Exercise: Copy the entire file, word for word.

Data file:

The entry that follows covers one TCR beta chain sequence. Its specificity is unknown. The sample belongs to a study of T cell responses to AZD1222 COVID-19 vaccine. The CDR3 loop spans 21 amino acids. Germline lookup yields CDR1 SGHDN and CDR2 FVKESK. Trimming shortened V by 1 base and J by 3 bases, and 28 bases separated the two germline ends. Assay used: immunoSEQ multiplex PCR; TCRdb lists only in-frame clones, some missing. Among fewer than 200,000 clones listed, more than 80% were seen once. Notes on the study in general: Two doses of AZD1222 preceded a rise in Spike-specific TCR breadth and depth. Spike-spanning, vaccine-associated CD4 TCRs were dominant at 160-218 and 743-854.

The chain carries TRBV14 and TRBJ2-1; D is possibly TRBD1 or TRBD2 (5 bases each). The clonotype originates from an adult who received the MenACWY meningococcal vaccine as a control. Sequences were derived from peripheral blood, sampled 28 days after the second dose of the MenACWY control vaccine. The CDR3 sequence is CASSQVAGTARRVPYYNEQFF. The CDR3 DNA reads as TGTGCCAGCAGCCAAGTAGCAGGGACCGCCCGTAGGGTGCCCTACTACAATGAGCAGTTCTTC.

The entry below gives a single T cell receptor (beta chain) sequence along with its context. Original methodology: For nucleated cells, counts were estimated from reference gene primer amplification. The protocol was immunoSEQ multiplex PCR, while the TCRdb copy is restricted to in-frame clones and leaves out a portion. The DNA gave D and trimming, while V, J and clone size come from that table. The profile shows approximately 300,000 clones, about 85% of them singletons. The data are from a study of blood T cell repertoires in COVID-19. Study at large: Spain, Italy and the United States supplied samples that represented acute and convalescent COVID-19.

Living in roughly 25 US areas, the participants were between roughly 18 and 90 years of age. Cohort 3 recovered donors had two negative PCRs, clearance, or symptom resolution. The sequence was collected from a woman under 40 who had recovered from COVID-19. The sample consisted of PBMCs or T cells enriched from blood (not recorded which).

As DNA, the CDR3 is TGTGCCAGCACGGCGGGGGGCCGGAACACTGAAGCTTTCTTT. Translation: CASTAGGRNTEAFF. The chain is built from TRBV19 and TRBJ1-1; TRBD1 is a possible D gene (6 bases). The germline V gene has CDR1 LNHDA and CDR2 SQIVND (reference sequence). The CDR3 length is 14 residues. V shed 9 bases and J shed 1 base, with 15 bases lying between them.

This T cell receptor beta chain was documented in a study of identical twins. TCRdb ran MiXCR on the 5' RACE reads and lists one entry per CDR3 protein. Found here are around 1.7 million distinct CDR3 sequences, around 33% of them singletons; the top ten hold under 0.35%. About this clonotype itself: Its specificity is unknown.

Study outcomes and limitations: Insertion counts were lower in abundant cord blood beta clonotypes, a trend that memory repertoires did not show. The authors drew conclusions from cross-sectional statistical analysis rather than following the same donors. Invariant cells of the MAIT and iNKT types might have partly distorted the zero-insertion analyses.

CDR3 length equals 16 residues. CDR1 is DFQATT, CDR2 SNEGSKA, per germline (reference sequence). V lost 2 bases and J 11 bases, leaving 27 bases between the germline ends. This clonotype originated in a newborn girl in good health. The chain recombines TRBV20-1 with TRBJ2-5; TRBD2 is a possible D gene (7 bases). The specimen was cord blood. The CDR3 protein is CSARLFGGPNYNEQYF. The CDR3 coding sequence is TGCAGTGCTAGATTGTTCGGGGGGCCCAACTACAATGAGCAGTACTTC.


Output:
The entry that follows covers one TCR beta chain sequence. Its specificity is unknown. The sample belongs to a study of T cell responses to AZD1222 COVID-19 vaccine. The CDR3 loop spans 21 amino acids. Germline lookup yields CDR1 SGHDN and CDR2 FVKESK. Trimming shortened V by 1 base and J by 3 bases, and 28 bases separated the two germline ends. Assay used: immunoSEQ multiplex PCR; TCRdb lists only in-frame clones, some missing. Among fewer than 200,000 clones listed, more than 80% were seen once. Notes on the study in general: Two doses of AZD1222 preceded a rise in Spike-specific TCR breadth and depth. Spike-spanning, vaccine-associated CD4 TCRs were dominant at 160-218 and 743-854.

The chain carries TRBV14 and TRBJ2-1; D is possibly TRBD1 or TRBD2 (5 bases each). The clonotype originates from an adult who received the MenACWY meningococcal vaccine as a control. Sequences were derived from peripheral blood, sampled 28 days after the second dose of the MenACWY control vaccine. The CDR3 sequence is CASSQVAGTARRVPYYNEQFF. The CDR3 DNA reads as TGTGCCAGCAGCCAAGTAGCAGGGACCGCCCGTAGGGTGCCCTACTACAATGAGCAGTTCTTC.

The entry below gives a single T cell receptor (beta chain) sequence along with its context. Original methodology: For nucleated cells, counts were estimated from reference gene primer amplification. The protocol was immunoSEQ multiplex PCR, while the TCRdb copy is restricted to in-frame clones and leaves out a portion. The DNA gave D and trimming, while V, J and clone size come from that table. The profile shows approximately 300,000 clones, about 85% of them singletons. The data are from a study of blood T cell repertoires in COVID-19. Study at large: Spain, Italy and the United States supplied samples that represented acute and convalescent COVID-19.

Living in roughly 25 US areas, the participants were between roughly 18 and 90 years of age. Cohort 3 recovered donors had two negative PCRs, clearance, or symptom resolution. The sequence was collected from a woman under 40 who had recovered from COVID-19. The sample consisted of PBMCs or T cells enriched from blood (not recorded which).

As DNA, the CDR3 is TGTGCCAGCACGGCGGGGGGCCGGAACACTGAAGCTTTCTTT. Translation: CASTAGGRNTEAFF. The chain is built from TRBV19 and TRBJ1-1; TRBD1 is a possible D gene (6 bases). The germline V gene has CDR1 LNHDA and CDR2 SQIVND (reference sequence). The CDR3 length is 14 residues. V shed 9 bases and J shed 1 base, with 15 bases lying between them.

This T cell receptor beta chain was documented in a study of identical twins. TCRdb ran MiXCR on the 5' RACE reads and lists one entry per CDR3 protein. Found here are around 1.7 million distinct CDR3 sequences, around 33% of them singletons; the top ten hold under 0.35%. About this clonotype itself: Its specificity is unknown.

Study outcomes and limitations: Insertion counts were lower in abundant cord blood beta clonotypes, a trend that memory repertoires did not show. The authors drew conclusions from cross-sectional statistical analysis rather than following the same donors. Invariant cells of the MAIT and iNKT types might have partly distorted the zero-insertion analyses.

CDR3 length equals 16 residues. CDR1 is DFQATT, CDR2 SNEGSKA, per germline (reference sequence). V lost 2 bases and J 11 bases, leaving 27 bases between the germline ends. This clonotype originated in a newborn girl in good health. The chain recombines TRBV20-1 with TRBJ2-5; TRBD2 is a possible D gene (7 bases). The specimen was cord blood. The CDR3 protein is CSARLFGGPNYNEQYF. The CDR3 coding sequence is TGCAGTGCTAGATTGTTCGGGGGGCCCAACTACAATGAGCAGTACTTC.